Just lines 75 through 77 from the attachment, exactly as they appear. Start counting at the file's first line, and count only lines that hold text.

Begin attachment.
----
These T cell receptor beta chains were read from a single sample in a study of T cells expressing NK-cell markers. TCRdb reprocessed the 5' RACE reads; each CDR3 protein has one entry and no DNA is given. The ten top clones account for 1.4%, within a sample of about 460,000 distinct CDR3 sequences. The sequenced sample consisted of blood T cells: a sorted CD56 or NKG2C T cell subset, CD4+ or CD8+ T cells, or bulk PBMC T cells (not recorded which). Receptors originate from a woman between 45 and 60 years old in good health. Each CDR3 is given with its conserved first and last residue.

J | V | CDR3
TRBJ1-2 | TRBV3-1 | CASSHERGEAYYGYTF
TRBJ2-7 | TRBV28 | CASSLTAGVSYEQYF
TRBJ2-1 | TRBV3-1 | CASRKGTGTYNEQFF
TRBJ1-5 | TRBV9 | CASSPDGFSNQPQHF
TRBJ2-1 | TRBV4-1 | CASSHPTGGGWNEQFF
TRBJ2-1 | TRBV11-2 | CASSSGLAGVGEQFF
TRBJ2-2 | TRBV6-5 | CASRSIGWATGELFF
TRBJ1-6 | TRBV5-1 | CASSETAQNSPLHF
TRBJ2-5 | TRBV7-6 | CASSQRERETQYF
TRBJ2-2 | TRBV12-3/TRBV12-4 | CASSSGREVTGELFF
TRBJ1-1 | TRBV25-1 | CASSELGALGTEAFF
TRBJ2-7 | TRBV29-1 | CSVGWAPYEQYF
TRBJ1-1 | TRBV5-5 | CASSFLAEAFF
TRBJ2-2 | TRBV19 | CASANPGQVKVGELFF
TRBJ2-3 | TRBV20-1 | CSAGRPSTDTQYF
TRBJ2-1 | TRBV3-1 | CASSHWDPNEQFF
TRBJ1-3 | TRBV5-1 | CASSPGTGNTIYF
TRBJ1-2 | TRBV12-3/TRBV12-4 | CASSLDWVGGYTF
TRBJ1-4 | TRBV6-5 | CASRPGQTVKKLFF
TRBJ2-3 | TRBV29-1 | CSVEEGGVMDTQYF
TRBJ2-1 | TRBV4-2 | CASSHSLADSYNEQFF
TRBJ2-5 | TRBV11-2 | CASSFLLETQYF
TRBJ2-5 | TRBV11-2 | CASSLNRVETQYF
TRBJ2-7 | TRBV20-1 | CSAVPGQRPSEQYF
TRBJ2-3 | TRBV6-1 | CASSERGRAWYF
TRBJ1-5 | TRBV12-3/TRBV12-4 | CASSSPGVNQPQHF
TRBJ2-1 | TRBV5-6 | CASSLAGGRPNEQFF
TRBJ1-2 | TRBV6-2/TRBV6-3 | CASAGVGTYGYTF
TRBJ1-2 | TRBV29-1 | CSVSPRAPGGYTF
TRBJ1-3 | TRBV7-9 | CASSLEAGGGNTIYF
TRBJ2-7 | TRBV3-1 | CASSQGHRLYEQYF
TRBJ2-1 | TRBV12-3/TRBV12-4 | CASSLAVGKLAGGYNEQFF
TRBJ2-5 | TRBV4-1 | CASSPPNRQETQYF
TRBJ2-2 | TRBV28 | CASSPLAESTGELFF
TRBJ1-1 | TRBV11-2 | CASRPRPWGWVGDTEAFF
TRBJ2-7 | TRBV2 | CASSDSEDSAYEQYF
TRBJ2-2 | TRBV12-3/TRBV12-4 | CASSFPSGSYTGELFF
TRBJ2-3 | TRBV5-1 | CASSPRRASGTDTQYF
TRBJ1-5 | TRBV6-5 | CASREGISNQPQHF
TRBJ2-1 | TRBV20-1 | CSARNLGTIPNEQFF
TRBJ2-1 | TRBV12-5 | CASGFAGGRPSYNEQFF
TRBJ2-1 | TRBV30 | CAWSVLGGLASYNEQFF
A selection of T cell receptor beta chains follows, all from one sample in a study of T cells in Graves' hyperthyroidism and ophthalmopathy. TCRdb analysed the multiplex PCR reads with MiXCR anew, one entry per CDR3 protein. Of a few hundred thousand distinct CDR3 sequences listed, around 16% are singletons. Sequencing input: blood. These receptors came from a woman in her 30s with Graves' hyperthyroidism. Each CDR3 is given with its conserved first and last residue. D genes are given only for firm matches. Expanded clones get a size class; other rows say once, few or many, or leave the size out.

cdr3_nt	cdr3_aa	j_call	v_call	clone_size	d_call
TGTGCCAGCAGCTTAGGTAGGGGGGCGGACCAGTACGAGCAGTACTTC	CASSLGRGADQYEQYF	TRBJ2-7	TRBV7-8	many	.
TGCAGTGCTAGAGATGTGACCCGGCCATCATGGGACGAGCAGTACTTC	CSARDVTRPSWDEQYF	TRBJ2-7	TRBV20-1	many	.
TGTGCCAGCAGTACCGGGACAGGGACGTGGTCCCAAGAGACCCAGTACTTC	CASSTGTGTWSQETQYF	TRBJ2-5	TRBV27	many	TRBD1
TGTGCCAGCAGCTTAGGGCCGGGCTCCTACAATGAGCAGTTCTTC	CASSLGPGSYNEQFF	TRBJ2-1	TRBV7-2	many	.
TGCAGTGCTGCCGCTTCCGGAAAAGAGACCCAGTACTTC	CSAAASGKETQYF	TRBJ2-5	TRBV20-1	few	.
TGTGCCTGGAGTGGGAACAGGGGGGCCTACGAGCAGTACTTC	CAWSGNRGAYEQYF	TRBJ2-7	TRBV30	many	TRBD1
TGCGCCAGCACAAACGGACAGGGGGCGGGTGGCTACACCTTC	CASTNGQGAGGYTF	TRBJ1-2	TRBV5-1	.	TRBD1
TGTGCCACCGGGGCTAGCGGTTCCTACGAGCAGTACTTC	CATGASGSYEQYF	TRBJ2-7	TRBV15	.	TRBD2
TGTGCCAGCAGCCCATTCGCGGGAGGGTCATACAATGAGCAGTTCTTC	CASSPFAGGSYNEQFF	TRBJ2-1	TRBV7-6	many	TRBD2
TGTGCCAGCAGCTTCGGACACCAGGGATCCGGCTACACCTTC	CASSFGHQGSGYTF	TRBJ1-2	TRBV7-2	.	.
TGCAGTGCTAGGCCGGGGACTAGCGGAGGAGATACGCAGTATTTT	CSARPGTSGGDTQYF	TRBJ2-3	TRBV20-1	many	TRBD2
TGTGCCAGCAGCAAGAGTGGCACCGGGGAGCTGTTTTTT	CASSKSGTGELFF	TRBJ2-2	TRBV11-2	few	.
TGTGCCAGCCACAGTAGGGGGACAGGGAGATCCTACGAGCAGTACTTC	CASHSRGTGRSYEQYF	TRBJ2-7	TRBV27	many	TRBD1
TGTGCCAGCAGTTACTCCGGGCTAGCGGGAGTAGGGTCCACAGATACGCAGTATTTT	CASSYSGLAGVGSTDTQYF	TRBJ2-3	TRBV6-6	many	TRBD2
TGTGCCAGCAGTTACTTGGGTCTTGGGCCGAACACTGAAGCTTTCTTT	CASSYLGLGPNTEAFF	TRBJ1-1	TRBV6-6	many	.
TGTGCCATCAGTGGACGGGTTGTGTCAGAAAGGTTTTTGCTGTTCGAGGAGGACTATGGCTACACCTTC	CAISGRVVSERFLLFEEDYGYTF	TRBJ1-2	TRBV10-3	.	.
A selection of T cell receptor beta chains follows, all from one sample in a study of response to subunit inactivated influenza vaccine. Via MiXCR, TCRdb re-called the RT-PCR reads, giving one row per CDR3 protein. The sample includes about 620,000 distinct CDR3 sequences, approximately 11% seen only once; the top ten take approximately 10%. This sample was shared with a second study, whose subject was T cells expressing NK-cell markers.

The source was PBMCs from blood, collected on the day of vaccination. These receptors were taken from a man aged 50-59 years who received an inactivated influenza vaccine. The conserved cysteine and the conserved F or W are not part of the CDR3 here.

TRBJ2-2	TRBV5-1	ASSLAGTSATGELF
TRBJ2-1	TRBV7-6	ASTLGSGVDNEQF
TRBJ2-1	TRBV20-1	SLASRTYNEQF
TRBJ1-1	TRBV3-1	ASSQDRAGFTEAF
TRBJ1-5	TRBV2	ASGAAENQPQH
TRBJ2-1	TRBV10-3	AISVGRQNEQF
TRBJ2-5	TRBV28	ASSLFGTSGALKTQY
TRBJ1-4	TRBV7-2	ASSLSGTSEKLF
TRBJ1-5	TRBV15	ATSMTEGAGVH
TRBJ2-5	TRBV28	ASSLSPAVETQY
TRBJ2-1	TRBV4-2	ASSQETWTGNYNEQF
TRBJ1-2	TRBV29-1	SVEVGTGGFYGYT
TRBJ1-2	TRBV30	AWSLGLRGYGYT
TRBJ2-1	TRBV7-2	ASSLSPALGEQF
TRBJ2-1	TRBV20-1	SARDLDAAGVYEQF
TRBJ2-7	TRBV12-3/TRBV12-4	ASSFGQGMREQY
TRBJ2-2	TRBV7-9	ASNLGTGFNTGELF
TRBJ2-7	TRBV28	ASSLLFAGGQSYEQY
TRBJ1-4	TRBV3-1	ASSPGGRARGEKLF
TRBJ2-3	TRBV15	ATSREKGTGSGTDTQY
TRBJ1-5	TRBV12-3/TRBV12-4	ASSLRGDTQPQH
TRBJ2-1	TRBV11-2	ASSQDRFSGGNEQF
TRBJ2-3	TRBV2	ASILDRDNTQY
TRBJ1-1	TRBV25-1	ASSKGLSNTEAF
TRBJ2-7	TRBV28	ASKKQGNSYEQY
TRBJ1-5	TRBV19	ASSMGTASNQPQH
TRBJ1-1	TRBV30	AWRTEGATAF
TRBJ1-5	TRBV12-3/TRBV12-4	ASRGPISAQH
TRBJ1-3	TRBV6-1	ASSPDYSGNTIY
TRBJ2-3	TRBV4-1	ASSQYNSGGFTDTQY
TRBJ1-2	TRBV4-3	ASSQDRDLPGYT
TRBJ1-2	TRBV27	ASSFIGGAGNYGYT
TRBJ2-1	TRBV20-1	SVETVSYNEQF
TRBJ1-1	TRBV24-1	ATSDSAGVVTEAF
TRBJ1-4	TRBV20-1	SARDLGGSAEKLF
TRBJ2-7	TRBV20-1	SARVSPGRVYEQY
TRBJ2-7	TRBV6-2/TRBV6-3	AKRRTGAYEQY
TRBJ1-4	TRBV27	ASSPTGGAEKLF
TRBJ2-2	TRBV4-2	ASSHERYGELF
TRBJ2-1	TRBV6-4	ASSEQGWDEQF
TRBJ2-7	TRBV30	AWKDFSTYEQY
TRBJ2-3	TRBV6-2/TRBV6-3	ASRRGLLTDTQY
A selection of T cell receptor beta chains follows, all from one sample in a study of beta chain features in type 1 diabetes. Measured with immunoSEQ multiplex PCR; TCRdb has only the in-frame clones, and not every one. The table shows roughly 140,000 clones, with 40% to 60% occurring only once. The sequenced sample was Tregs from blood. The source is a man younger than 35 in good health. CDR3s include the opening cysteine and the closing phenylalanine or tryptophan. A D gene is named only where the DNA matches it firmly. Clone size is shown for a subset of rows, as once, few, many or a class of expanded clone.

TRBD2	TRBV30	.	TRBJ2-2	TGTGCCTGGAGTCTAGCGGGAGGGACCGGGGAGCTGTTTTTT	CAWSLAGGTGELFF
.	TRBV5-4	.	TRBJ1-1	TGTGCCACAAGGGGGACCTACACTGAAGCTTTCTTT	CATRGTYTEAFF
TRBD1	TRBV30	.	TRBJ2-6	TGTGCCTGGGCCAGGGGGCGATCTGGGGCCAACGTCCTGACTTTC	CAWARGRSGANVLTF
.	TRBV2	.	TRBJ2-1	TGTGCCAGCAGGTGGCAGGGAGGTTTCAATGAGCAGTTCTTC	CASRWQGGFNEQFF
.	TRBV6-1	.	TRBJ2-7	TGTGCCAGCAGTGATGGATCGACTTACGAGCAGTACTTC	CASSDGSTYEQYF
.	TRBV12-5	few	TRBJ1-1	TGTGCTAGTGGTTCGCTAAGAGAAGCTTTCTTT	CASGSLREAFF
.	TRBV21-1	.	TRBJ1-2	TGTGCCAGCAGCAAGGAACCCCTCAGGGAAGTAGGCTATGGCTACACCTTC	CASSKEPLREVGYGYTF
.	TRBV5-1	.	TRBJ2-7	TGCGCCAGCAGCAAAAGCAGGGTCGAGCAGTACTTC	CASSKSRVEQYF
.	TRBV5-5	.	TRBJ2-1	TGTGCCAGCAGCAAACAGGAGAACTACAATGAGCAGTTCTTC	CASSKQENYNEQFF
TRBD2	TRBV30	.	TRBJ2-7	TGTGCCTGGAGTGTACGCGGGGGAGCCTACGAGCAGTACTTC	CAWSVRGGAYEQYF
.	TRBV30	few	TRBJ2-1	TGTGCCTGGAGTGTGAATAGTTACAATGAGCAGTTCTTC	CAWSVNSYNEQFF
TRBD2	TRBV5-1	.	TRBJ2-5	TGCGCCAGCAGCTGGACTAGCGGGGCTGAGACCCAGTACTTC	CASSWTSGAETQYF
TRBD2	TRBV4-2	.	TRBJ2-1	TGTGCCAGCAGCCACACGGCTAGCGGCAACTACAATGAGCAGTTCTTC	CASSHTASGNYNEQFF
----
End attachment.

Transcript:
TRBJ2-1	TRBV4-2	ASSQETWTGNYNEQF
TRBJ1-2	TRBV29-1	SVEVGTGGFYGYT
TRBJ1-2	TRBV30	AWSLGLRGYGYT